Burton Frasher (pronounced Frasier) was born in Colorado the same year that George Eastman coined the word “Kodak” for his new mass-market cameras. He began working in his early teens as an itinerant crate maker, carrying a camera and making photographs in his spare time. His work brought him to the west; he married, and by World War I opened a small-town stationery and photo business in Pomona Valley.
During this time and into the 1920s, Frasher seized every opportunity to motor about the Sierra Nevada mountain range and Death Valley. The postcard side of the business evolved when a hotel proprietor asked Frasher for photographs printed in postcard format. Postcard orders placed by resort operators quickly expanded into the most profitable part of the Frasher enterprise.
Between 1920 and 1940, Frasher Fotos' success closely paralleled the rise of motor culture within the western United States. By the mid-1920s, automobiles became the preferred means of transportation for tourist travel and Frasher was an enthusiastic advocate of car touring. He enjoyed the freedom the automobile offered for exploring the mountain and desert regions of California that were becoming increasingly accessible from his residence in the agricultural region east of Los Angeles.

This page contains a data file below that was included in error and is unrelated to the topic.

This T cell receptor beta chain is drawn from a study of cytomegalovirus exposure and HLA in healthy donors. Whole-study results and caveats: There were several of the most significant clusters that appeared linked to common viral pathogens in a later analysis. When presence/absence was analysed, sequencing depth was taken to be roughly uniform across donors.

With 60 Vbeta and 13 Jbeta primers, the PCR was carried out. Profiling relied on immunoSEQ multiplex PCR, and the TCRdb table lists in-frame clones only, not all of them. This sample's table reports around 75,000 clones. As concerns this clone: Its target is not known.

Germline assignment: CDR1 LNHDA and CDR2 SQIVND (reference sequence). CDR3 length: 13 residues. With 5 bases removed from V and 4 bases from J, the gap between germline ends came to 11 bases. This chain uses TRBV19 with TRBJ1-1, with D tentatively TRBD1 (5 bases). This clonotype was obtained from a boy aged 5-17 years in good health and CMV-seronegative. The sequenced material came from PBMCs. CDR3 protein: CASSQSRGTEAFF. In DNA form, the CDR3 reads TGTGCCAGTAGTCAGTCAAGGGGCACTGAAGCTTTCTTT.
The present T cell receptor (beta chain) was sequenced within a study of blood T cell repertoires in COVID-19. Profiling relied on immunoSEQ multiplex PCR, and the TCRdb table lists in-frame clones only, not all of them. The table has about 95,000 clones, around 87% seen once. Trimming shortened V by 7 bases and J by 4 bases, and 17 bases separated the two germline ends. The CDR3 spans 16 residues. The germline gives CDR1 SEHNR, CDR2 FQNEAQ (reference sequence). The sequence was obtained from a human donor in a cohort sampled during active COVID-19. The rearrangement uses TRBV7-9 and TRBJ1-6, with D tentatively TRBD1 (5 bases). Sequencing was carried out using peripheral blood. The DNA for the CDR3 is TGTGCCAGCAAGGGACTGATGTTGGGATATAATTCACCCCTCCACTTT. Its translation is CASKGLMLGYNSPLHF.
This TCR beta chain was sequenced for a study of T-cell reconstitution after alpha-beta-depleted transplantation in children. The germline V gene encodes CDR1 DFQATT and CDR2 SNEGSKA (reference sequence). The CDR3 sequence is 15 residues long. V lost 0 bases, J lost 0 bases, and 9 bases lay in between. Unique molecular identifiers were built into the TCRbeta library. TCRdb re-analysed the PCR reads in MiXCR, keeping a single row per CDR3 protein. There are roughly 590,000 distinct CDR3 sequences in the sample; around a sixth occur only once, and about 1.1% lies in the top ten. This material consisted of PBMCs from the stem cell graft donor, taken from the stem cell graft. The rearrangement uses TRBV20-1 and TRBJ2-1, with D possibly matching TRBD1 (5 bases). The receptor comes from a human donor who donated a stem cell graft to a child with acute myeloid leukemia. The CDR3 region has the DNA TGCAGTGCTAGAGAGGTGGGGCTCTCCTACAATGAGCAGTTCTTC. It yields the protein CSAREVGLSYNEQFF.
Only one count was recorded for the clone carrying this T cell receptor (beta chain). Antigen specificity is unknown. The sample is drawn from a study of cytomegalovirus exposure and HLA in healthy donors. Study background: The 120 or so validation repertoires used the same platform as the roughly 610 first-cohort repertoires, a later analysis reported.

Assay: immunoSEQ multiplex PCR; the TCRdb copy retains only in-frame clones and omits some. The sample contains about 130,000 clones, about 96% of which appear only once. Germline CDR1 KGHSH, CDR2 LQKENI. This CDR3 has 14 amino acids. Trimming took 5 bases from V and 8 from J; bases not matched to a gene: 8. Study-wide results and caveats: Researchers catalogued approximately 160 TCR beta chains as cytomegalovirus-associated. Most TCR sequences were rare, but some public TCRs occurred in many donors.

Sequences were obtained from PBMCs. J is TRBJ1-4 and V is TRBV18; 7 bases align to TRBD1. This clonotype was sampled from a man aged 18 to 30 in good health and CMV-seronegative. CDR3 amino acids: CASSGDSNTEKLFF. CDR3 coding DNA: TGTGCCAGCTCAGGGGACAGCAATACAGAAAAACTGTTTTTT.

The early roads of the 1920s evolved into a national interstate highway system. Frasher created custom views of restaurants, gas stations, and motor lodges springing up along these arterial routes. His photographs of these roadside enterprises provide the most extensive documentation of the emerging car culture in the West. Unlike other artistic contemporaries such as Ansel Adams and Edward Weston, who excluded signs of the mundane, Frasher often showed nature’s expanse punctuated by the cars, trails and markers of a tourist reality.
Perhaps no other highway in the U.S. is as fabled as Route 66. It has been immortalized in song, literature, and even a TV series as the Main Street of America. Automobiles came early to the desert, following the railroad with its valuable water resources. In the early 1900s the route was known as the National Old Trails Road. In 1926 it became U.S. Highway 66, and within a decade was paved all the way from Los Angeles to Chicago. Heavy travel by Dust Bowl emigrants led John Steinbeck to label it “the mother road.” Frasher documented the remote Route 66 roadside businesses that sustained, and the natural wonders that awed, anxious travelers across the Mojave Desert from the late 1920s to the late 1940s.